#Coronacomms: Turn your virtual presence into an engaging experience

As spare rooms, kitchens or home offices become the new workspaces during lockdown, your teams’ personal lives are increasingly being put on show during virtual meetings and conferences.

It may be that in a few weeks or months’ time, we will be able to return to having the luxury of separation between work and home – as well being able to talk to each other face-to-face. But for the time being, this is how things are and this is where we are staying.

Whether it’s a meeting or presentation, the content of what you have to say should always be your most important consideration. But in this new world of the virtual and online, it’s becoming increasingly important to give some thought to how to make the most of the screen you will invariably be appearing on.

With that in mind, here are some tips to help you make it easy for your audience to see and hear you so they will find it easy to pay attention and you in turn will find it easier to leave a lasting impression.

 

Sound as good as you look

Broadcasters will tell you that viewers would rather watch a substandard video with good sound over good picture quality and bad sound. The reason is simple – if your audience can’t hear what you’re saying you’ll lose their focus.

This is why it’s important to base yourself in the quietest possible place available. If you’re recording something to be shared as part of a virtual event, avoid recording it in echoey rooms or near banging doors – keep all those off-screen noises to the absolute minimum. That includes putting all phones and other devices on silent.

If you have team members involved in multiple meetings and events (and who isn’t these days?), investing in a good quality headset is one easy way to improve the sound quality.

If you or your team are going to be addressing an audience virtually, stick to the TV broadcasting rules about clothing. Wear bright or block colours, avoid stripes and busy patterns, you don’t want your audience to be distracted by your appearance.

 

Recording

If you’re doing a pre-recorded piece, most phones are fitted with perfectly good cameras and microphones, and as such, are more than suited to the job. Position the phone somewhere steady at eye level. It can help to have some Blu-Tack to hand, to keep it in place. It’s vital you look at the little dot, the camera, not the screen – no matter how tempting it is to stare at the image of the other speaker or speakers, or even at yourself. Also, encourage people to do a short test first to make sure their eyes can be seen and voices can be heard clearly.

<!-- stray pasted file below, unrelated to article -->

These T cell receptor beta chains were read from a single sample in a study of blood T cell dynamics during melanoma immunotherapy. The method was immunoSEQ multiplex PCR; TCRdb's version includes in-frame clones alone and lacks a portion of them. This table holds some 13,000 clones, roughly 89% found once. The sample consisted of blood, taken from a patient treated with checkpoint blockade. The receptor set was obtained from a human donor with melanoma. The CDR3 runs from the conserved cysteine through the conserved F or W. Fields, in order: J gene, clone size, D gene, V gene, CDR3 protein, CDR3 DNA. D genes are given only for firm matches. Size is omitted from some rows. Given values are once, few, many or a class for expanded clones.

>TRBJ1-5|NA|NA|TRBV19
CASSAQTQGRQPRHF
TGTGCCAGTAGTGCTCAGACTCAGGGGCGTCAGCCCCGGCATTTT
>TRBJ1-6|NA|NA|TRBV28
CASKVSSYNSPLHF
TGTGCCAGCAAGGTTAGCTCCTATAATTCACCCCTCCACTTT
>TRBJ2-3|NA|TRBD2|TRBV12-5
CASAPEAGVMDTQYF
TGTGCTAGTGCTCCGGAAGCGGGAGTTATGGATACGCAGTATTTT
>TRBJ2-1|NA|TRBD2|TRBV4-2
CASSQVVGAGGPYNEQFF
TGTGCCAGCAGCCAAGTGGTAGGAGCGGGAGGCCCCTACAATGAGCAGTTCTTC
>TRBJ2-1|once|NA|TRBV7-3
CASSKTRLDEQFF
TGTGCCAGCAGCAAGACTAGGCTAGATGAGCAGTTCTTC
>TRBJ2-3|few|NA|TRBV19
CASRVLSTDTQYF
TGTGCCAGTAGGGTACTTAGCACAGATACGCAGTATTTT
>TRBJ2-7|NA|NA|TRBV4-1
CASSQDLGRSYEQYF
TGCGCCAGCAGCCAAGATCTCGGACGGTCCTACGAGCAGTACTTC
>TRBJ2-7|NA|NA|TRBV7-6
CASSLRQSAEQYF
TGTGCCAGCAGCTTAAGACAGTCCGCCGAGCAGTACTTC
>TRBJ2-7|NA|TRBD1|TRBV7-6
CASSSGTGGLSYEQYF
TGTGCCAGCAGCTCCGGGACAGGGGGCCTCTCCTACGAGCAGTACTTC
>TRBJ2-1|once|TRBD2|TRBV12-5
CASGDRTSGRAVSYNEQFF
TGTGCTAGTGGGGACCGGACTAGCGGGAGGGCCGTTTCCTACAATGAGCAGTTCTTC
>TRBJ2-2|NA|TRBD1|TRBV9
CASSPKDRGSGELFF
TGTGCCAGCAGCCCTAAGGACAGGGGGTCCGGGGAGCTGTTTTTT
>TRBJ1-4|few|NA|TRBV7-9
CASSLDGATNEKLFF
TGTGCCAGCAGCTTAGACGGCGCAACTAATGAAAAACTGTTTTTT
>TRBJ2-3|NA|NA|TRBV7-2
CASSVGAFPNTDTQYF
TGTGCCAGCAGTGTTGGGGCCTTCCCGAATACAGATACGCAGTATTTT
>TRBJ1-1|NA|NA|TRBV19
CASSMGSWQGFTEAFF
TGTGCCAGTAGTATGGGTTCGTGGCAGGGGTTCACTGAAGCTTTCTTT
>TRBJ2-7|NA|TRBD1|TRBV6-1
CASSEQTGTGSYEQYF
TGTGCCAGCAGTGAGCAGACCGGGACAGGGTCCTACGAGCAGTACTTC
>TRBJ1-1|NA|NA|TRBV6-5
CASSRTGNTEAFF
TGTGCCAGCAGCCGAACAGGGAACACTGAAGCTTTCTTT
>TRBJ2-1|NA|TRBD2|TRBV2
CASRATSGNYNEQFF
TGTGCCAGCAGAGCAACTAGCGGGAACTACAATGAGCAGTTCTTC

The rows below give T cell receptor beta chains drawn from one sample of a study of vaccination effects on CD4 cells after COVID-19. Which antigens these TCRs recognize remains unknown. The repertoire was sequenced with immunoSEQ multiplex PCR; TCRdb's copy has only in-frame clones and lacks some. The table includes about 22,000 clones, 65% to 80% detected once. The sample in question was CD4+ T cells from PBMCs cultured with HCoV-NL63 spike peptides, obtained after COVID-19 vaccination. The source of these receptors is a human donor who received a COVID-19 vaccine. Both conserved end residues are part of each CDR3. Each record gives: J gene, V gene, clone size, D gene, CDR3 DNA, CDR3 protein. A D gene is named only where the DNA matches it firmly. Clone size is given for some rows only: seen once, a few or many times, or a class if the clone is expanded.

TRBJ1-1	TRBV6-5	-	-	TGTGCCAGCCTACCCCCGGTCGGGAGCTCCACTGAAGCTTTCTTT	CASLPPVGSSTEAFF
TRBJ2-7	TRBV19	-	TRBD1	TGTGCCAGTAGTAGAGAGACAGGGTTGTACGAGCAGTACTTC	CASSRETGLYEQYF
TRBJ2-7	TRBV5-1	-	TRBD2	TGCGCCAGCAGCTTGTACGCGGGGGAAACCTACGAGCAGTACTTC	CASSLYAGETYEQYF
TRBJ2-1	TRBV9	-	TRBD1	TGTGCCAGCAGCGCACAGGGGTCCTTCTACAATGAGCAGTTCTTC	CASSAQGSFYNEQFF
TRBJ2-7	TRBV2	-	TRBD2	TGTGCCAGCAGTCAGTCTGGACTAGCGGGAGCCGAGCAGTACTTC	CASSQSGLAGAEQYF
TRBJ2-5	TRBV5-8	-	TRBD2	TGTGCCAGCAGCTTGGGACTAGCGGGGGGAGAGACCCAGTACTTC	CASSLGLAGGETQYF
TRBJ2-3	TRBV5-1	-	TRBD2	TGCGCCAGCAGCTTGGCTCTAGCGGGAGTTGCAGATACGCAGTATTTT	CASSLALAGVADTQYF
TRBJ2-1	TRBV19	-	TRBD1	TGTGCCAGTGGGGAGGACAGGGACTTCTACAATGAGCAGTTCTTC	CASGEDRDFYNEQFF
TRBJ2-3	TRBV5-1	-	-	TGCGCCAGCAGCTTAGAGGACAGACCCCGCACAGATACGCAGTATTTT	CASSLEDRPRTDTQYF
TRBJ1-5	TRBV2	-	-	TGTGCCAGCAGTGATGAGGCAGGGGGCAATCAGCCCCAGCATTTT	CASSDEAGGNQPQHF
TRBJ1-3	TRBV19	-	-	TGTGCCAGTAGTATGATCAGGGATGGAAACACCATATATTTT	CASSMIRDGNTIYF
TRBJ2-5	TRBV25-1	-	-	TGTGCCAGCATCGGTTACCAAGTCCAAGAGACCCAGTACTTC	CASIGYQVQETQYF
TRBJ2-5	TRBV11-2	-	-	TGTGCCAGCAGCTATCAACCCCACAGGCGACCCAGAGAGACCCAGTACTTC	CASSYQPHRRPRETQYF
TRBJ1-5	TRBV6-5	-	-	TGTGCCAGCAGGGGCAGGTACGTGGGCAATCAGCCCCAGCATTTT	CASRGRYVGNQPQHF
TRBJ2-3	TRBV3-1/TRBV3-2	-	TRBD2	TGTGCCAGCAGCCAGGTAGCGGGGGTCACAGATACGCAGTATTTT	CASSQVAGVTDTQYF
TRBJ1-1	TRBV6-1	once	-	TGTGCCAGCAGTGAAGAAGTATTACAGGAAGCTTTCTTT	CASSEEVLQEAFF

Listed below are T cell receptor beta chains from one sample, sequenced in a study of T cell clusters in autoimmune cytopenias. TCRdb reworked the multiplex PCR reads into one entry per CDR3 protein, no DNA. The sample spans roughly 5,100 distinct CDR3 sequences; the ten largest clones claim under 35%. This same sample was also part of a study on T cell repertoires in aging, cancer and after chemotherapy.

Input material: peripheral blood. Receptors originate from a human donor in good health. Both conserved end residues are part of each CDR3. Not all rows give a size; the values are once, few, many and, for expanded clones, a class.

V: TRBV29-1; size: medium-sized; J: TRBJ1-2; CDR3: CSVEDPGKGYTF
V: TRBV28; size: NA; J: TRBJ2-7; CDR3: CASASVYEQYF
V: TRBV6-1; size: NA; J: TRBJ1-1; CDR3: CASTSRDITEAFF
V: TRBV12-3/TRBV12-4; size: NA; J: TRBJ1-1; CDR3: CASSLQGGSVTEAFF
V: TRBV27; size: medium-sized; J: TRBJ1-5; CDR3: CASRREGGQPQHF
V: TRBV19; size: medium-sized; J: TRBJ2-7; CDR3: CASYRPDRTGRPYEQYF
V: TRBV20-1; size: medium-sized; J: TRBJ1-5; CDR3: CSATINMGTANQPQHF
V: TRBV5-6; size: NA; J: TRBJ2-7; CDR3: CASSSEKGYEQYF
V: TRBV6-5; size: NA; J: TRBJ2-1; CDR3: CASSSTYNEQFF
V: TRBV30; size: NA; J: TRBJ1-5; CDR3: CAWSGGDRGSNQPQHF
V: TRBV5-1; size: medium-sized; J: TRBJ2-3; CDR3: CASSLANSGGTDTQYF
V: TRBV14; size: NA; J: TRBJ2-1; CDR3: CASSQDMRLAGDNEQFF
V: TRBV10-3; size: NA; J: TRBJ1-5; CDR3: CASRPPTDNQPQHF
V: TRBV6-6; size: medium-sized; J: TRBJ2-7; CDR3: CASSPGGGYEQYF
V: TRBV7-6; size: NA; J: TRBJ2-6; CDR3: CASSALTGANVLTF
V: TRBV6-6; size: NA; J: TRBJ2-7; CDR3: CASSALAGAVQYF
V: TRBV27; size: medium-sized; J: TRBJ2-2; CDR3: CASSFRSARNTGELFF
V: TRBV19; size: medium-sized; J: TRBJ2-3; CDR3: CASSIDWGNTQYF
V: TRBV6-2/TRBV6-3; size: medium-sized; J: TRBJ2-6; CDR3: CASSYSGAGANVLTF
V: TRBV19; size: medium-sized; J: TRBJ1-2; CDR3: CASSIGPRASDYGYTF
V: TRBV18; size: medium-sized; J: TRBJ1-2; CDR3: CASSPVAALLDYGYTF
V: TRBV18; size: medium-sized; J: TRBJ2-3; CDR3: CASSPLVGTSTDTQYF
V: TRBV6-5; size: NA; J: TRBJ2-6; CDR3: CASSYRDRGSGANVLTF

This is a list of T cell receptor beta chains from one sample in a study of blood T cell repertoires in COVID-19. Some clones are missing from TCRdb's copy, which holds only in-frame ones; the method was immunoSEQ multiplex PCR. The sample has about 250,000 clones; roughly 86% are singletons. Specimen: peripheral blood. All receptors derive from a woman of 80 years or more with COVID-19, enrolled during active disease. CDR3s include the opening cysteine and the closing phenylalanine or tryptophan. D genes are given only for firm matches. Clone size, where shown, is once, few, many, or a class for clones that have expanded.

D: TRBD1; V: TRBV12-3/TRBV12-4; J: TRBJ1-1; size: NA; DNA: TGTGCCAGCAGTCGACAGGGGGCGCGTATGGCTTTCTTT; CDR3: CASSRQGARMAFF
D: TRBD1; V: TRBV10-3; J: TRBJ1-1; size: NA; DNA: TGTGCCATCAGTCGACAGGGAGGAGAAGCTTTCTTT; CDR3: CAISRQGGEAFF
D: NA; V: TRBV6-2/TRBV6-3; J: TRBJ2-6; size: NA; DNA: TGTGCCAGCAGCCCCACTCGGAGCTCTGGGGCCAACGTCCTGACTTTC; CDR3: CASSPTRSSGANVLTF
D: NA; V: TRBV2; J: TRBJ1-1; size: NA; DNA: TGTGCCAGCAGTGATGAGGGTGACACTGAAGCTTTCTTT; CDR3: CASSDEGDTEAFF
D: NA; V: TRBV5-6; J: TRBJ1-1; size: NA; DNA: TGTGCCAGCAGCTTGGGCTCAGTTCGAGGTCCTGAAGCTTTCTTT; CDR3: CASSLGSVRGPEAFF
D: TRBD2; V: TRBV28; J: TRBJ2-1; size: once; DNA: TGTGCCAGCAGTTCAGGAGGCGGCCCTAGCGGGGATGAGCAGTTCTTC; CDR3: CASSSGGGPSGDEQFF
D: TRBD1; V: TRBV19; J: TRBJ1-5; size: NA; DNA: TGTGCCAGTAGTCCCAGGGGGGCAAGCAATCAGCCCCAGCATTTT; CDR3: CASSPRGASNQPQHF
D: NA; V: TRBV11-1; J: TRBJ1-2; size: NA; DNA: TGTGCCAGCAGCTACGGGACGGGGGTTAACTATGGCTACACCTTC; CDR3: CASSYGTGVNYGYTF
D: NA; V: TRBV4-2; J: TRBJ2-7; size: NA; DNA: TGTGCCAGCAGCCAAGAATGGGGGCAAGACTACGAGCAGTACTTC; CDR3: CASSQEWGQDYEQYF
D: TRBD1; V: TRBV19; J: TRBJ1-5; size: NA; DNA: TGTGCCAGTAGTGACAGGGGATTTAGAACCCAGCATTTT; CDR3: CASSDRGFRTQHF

Experiment with tech

For live events and virtual conferences, it’s a good idea to train people to be familiar with how to use Zoom, Teams, Skype or whichever platform they’ll be using.

Some platforms – like Zoom and Teams – have features that can enhance appearances at the click of a button. It’s possible to add virtual backgrounds or to obscure domestic backgrounds. This is great, but it is not failsafe. People can disappear into a virtual background if they move around.

 

Going green

It doesn’t have to be a professional green screen. It doesn’t even need to be green. Any bright, even colour can work in principle. The reason green is traditionally used was because it’s a colour that people tend not to wear. If you are going to use a different colour screen, avoid whites, creams or browns – anything too close to skin tones.

One advantage of a green screen, especially for your presenters, is having the freedom to show and present branded information in a slicker way. With the rise of the YouTuber phenomenon, it’s become very easy to find DIY screen ideas or affordable kits for home use.

 

Boost your performance in front of the camera

While it’s distracting to see yourself on the screen in front of you, we all need to practise moving our focus to the camera. Find the little dot on your computer or phone and remember that is where to focus your attention.

Also, cameras can suck the life out of anyone in front of them. This is something performance coach and communications trainer Charlotte Hume explained in her interview on Formative’s virtual event, Insight Live. To counter that, you need to dial-up the way you communicate.

Imagine how you would normally be if there was someone standing in front of you and be the same – to smile, have good eye contact and use natural gestures. Use your whole body, don’t be afraid of gestures, become a little more animated than you might ordinarily.

 

Focus on what is controllable

With a plethora of different platforms out there to choose from, all with their own strengths, weaknesses and specialities, it’s wise to check with your IT department, to see what company policy is on preferred solutions.

When you can’t control the internet speed, the dog barking or the kids playing loudly in the room next door, it makes sense to control what you can. The closer you are to your router, the easier it will make life online seem smooth and seamless – even if the truth is a little different in a busy household.

For crucial meetings and events do what you can to avoid loss of connection. This is doubly important where the host of the session is concerned. If their connection fails the whole meeting or event could go down. Where possible, get them to connect their computer to their router with an ethernet cable rather than rely on the WiFi.

Ultimately, you’re trying to create the best environment so you can make the best possible connection with the outside world. And that’s something that’s so crucial for our ongoing communications with family, friends and colleagues.

 

Mike Sedgwick of By This River, is a video director and long-time associate of Formative Content. He has produced brand films, animations and interviews for the past 20 years. Connect with him on LinkedIn.

Mike Sedgwick
Author:Mike Sedgwick

Video Director, By This River